Blogmas Day 1 šŸŽ„ā›ŖšŸŽ„

Self Care & Mental Health

Every day in December, many people celebrate ā€œAdventā€. According to this site,

Advent means ā€˜Comingā€™ in Latin. This is the coming of Jesus into the world. Christians use the four Sundays and weeks of Advent to prepare and remember the real meaning of Christmas.

Why Christmas

Iā€™ve decided to participate in this mindfulness practice, by blogging each day. Doing so will diligently reminding me of what Christmas is and how I need to act. This will encourage me to check my attitude, heart, and intentions.


Blogmas Day 1:

I love fragrances that remind me of wonderful memories. Here are a few that will send your home in the right directionā¤ļø

PINE

HOT CHOCOLATE

CRANBERRIES

FIREWOOD/WOOD BURNING

ROASTED CHESTNUTS

WINTER CHRISP AIR

WET CLOTHES

CINNAMON APPLE

GINGERBREAD

TOASTED MARSHMALLOWS

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Change Causes Change

Seizure Mama and Rose

Reposted Chapter 20: Drug Changes Change Rose

Things fell apart. Drug 4L had been added to drug 3S after the seizures during the holidays. At first drug 4L made Rose mean. Getting her schoolwork done was a battle. Either she would not or could not concentrate. Were these changes due to the new drug, the new homebound situation, or the seizures? Her ear infections continued, so antibiotics were frequently in the mix.
We kept records of all her drug dosages and combinations, along with seizure descriptions on a chart. We couldnā€™t keep all of it straight unless we wrote it down. The months were a blur of seizures, side effects and sickness. I read books about epilepsy and researched epilepsy drugs and treatments. It was all so confusing. How could we help our Rose if we did not understand this disorder and the effects of its medications? I felt helplessā€¦

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Top Seizure Apps For Smartphonesā€¦

Epilepsy Talk

A study published in the International Journal of Epilepsy has found that certain smart phone apps can aid those with epilepsy.

Led by Dr. Lakshmi Narasimhan Ranganathan from the Institute of Neurology, Madras Medical College (Madras, India), researchers surveyed the mobile applications available for the everyday care of patients with epilepsy.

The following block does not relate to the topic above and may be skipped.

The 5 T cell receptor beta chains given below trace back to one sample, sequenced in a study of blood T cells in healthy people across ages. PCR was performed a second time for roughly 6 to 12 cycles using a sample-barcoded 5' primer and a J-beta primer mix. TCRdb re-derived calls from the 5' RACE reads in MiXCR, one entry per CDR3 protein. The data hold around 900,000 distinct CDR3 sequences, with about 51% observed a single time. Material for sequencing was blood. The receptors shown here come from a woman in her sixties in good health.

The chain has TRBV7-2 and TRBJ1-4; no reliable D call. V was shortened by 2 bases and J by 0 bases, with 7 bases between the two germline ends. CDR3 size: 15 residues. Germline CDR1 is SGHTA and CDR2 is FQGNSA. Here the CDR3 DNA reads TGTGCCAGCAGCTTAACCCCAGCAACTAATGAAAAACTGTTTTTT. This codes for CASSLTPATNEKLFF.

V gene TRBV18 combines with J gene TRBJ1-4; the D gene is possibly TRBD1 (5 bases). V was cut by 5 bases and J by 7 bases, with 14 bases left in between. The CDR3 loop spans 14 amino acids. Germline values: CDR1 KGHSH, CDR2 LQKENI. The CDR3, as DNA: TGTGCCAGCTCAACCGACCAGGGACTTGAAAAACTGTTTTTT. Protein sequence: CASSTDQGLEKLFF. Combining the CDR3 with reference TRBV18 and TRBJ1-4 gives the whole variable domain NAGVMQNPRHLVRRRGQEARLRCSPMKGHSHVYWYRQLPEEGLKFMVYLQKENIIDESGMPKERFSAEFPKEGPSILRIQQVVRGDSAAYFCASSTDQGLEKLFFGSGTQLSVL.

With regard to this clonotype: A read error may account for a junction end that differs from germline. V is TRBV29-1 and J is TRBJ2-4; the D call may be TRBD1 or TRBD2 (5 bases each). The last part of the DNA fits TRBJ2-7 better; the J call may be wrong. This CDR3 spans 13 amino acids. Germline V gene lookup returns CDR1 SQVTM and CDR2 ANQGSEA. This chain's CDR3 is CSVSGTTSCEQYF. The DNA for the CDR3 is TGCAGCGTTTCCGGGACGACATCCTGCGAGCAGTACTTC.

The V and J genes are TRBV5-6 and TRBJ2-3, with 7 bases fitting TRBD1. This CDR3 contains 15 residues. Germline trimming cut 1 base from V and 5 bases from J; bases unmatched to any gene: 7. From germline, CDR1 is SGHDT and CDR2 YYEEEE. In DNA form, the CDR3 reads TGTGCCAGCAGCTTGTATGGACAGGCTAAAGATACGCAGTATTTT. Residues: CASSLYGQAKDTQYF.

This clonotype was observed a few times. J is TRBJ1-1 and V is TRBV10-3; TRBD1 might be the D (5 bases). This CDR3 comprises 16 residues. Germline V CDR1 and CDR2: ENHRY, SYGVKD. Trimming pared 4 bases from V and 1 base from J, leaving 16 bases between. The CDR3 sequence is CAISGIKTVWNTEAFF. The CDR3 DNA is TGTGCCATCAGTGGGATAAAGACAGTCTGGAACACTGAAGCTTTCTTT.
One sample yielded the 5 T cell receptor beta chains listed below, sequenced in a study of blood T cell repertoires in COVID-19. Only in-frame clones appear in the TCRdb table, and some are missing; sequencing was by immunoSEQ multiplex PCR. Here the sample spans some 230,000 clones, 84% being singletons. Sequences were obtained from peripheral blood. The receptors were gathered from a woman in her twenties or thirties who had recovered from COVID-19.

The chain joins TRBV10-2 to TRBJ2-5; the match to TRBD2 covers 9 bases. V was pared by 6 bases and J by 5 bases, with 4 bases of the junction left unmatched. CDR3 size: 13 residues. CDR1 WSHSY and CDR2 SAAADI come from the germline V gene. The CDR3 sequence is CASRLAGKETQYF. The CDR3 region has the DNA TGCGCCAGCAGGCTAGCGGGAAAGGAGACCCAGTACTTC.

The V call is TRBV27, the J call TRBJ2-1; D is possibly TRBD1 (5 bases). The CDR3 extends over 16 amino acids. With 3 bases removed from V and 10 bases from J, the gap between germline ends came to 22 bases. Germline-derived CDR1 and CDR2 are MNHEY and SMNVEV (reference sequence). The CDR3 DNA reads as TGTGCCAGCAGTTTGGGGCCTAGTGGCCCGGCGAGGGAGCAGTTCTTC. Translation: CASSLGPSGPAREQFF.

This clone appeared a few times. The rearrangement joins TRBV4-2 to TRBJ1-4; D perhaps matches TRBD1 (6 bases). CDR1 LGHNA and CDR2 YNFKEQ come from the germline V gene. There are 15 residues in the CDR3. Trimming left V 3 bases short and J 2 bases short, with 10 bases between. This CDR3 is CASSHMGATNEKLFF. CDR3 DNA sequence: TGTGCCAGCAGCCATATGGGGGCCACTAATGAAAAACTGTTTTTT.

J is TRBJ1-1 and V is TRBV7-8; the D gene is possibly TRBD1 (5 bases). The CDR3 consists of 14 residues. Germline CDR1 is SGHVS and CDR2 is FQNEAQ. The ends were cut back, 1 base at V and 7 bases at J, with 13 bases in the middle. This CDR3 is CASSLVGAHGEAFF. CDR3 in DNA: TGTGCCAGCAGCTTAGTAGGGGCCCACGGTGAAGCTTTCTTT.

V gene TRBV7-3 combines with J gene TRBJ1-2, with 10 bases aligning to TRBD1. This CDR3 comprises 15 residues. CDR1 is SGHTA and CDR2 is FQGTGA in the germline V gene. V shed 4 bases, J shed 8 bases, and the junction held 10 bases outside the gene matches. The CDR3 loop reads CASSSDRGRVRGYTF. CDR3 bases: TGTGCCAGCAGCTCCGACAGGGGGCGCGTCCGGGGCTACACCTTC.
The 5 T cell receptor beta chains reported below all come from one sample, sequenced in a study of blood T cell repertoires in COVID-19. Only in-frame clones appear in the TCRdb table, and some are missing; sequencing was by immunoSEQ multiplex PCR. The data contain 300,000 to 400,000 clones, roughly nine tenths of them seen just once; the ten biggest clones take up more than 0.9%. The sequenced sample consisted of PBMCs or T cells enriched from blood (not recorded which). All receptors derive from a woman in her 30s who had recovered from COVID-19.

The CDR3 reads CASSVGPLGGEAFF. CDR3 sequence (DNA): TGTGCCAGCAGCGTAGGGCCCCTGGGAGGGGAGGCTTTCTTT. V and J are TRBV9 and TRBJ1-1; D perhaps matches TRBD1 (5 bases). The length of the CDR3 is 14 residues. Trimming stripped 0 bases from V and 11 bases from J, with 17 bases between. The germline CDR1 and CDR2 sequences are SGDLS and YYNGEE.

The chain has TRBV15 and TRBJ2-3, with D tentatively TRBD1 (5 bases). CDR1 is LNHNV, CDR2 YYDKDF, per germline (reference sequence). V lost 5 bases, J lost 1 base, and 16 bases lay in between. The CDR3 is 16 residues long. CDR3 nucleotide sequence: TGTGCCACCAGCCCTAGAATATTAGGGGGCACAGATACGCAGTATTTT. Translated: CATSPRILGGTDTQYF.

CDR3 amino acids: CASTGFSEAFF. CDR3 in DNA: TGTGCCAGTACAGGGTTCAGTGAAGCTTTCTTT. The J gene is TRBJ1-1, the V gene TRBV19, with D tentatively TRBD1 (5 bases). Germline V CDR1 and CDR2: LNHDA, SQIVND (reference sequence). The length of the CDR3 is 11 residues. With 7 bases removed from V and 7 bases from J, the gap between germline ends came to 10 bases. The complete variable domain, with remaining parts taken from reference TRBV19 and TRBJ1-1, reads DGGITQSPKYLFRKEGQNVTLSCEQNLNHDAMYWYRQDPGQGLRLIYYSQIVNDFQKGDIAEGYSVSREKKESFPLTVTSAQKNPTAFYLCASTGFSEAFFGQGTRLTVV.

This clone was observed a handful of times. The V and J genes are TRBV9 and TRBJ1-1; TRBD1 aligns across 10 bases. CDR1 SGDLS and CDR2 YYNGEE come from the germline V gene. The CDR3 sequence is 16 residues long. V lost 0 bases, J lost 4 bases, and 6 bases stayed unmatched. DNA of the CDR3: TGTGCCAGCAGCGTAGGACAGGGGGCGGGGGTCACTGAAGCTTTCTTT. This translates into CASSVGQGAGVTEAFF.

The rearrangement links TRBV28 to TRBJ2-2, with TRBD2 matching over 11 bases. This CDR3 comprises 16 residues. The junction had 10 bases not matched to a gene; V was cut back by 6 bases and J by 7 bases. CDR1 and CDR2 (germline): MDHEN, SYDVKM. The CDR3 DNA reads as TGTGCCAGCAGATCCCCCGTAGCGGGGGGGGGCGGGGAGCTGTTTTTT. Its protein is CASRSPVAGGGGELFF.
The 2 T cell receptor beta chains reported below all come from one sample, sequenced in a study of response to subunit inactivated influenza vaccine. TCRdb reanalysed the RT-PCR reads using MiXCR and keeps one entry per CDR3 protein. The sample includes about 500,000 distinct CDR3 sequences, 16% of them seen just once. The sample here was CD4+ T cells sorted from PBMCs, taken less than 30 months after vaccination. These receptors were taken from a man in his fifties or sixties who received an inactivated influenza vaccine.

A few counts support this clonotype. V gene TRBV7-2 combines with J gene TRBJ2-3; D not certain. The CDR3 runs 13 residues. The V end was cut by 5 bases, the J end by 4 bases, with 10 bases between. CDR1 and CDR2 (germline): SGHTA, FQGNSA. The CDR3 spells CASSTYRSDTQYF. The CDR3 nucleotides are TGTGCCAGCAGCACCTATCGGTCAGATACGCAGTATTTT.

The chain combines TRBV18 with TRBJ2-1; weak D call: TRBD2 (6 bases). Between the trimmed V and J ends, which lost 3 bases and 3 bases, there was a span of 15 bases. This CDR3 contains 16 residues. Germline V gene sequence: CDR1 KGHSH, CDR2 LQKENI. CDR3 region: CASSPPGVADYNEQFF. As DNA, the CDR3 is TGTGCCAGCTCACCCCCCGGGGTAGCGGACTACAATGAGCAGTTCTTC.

Those apps include seizure diaries as well as medication trackers with reminders to take the next pill.

Apps are available to answer any question patients with epilepsy might have and to remind doctors about drug interactions to watch out for.

Most of them are free of charge.

The authors say that special sensors integrated into cell phones might allow continuous drug monitoring too.

Rather than taking anti-epileptic drugs all of the time and suffering their cognitive side-effects, people might take those drugs only when a seizure is coming on.

ā€œPeople with epilepsy may have a seizure today and anotherā€¦

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Motherhood season

I donā€™t want accolades
or a standing ovation
I donā€™t want to be applauded to the very echo for being the best Mom but, Sometimes I ask myself if Iā€™m doing it right
I ask myself if Iā€™m not clutching you too tightly lest I squeeze you
I also ask myself if my grip is too firm because I donā€™t want you slipping away from my hands

I ask myself if I have fed you well enough or you still want some more
Iā€™m scared to move away to do other things in fear that you open one eye and find an empty spot beside you
Iā€™m afraid to even blink because I donā€™t want to miss a moment

I want to see you smile in your slumber
I want to see your toothless gums as you yawn
I want to see your face change every day as it takesā€¦

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